This one really does make me wonder. Apparently Blockbuster has made a $57m (£31m) loss in the second quarter – mainly attributed to its decision to drop “late fees” for people failing to return videos on time.
For those with a long memory, this will come as no surprise.
In 1997, Wired magazine had a cover feature on Blockbuster and why it was well aware of the (then far off) possible impact the Internet might have on their business.
I forget the man quoted, but even then, they admitted that fully 75pc of their profits were as a result of late return fees. So why are they so surprised now?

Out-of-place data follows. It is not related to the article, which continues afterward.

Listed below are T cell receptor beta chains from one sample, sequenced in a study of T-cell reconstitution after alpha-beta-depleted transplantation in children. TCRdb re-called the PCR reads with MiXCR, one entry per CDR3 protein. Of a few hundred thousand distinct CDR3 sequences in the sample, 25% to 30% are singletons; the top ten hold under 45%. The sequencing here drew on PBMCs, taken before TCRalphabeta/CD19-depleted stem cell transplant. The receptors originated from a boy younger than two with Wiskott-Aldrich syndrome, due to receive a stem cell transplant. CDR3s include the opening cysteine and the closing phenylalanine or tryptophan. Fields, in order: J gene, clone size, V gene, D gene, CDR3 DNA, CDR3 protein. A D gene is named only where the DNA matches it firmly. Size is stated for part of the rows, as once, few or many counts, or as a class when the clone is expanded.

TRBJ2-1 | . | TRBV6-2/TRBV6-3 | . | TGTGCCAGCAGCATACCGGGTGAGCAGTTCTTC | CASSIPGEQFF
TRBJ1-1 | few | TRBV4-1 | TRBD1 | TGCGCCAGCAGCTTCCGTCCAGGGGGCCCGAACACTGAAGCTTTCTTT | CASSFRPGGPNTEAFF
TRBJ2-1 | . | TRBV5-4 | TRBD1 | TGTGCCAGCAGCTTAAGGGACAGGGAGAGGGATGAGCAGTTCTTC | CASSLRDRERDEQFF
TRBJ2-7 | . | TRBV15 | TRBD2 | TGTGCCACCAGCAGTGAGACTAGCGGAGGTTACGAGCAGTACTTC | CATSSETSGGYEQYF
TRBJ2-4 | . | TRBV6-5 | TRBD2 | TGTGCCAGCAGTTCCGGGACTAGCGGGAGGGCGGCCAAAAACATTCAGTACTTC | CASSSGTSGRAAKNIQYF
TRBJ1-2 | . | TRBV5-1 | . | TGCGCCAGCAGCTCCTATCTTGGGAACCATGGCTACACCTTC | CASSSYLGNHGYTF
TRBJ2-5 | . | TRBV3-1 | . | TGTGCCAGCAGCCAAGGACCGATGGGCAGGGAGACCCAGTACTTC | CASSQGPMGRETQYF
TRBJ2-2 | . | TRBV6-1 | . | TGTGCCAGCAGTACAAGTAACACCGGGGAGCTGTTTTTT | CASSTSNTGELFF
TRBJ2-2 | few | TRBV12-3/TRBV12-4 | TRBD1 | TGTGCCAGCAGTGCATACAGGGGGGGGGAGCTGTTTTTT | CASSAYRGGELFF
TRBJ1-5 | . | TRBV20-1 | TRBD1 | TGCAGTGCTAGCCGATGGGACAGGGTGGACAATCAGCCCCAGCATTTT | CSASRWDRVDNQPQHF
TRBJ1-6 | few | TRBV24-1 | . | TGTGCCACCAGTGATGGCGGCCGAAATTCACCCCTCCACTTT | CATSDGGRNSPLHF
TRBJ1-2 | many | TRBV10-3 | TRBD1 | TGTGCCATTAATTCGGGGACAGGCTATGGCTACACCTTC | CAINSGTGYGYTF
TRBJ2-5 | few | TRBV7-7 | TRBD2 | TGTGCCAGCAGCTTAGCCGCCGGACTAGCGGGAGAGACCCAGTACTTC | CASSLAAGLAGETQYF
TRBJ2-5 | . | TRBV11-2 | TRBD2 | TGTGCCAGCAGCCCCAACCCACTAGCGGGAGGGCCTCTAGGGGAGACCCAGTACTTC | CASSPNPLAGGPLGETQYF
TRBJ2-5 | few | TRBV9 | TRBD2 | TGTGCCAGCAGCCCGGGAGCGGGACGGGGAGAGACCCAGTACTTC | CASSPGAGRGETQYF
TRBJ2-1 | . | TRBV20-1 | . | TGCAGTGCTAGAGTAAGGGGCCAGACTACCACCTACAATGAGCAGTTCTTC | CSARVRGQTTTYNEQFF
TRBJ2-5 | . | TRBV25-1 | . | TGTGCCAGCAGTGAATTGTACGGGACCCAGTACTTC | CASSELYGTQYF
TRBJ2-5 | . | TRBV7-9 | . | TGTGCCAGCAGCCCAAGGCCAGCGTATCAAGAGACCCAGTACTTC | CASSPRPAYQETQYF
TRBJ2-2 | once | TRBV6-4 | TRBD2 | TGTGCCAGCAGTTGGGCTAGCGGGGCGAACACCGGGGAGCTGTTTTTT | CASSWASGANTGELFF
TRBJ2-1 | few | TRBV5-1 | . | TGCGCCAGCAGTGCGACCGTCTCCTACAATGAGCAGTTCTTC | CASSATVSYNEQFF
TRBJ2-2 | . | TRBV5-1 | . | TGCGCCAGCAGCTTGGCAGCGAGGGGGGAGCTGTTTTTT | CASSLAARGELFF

I guess what’s hard to understand is that here is a company that seemed to be well aware of the threats to its business years ago – and yet seems to have played at King Canute – for example, why on earth did they pursue earlier this year in an expensive bid to buy smaller rental chain Hollywood Entertainment?
As Nicholas Negroponte would have noted all those years ago (more nostalgia), they have been in the business of shifting atoms not bits.
It just seems bizarre that somebody, somewhere along the line didn’t notice something awry in their strategy.
One reply on “Blockbuster – what were they thinking?”
I presume they’re trying to look attractive in comparison to DVD rental services by post which have no late fees